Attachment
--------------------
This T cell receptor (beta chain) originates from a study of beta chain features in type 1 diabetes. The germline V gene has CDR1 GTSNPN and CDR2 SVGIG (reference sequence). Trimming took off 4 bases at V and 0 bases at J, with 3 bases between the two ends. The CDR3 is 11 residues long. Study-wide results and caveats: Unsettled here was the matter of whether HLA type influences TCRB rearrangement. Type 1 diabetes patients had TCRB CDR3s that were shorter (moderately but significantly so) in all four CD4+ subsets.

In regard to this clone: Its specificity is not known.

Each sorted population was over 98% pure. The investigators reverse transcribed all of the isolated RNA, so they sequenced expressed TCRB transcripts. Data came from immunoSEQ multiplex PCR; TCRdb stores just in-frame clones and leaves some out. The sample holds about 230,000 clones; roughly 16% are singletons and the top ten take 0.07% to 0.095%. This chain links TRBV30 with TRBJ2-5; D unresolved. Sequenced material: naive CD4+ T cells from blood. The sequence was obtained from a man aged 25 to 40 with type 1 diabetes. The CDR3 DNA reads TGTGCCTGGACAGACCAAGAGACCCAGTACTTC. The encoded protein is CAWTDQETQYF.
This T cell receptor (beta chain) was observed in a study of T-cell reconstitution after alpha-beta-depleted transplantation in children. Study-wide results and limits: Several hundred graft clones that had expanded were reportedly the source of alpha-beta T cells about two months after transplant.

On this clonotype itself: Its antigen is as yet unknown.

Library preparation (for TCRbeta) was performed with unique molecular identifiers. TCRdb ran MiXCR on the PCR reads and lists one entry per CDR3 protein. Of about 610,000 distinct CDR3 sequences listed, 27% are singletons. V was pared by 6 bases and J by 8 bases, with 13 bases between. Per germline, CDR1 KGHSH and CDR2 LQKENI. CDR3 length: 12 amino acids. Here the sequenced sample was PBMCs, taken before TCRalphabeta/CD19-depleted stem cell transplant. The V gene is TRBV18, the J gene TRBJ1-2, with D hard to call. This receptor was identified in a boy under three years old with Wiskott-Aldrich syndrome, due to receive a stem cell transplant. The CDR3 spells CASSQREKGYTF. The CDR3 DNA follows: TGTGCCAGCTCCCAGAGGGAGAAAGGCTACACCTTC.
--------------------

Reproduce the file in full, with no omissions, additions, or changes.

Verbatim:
This T cell receptor (beta chain) originates from a study of beta chain features in type 1 diabetes. The germline V gene has CDR1 GTSNPN and CDR2 SVGIG (reference sequence). Trimming took off 4 bases at V and 0 bases at J, with 3 bases between the two ends. The CDR3 is 11 residues long. Study-wide results and caveats: Unsettled here was the matter of whether HLA type influences TCRB rearrangement. Type 1 diabetes patients had TCRB CDR3s that were shorter (moderately but significantly so) in all four CD4+ subsets.

In regard to this clone: Its specificity is not known.

Each sorted population was over 98% pure. The investigators reverse transcribed all of the isolated RNA, so they sequenced expressed TCRB transcripts. Data came from immunoSEQ multiplex PCR; TCRdb stores just in-frame clones and leaves some out. The sample holds about 230,000 clones; roughly 16% are singletons and the top ten take 0.07% to 0.095%. This chain links TRBV30 with TRBJ2-5; D unresolved. Sequenced material: naive CD4+ T cells from blood. The sequence was obtained from a man aged 25 to 40 with type 1 diabetes. The CDR3 DNA reads TGTGCCTGGACAGACCAAGAGACCCAGTACTTC. The encoded protein is CAWTDQETQYF.
This T cell receptor (beta chain) was observed in a study of T-cell reconstitution after alpha-beta-depleted transplantation in children. Study-wide results and limits: Several hundred graft clones that had expanded were reportedly the source of alpha-beta T cells about two months after transplant.

On this clonotype itself: Its antigen is as yet unknown.

Library preparation (for TCRbeta) was performed with unique molecular identifiers. TCRdb ran MiXCR on the PCR reads and lists one entry per CDR3 protein. Of about 610,000 distinct CDR3 sequences listed, 27% are singletons. V was pared by 6 bases and J by 8 bases, with 13 bases between. Per germline, CDR1 KGHSH and CDR2 LQKENI. CDR3 length: 12 amino acids. Here the sequenced sample was PBMCs, taken before TCRalphabeta/CD19-depleted stem cell transplant. The V gene is TRBV18, the J gene TRBJ1-2, with D hard to call. This receptor was identified in a boy under three years old with Wiskott-Aldrich syndrome, due to receive a stem cell transplant. The CDR3 spells CASSQREKGYTF. The CDR3 DNA follows: TGTGCCAGCTCCCAGAGGGAGAAAGGCTACACCTTC.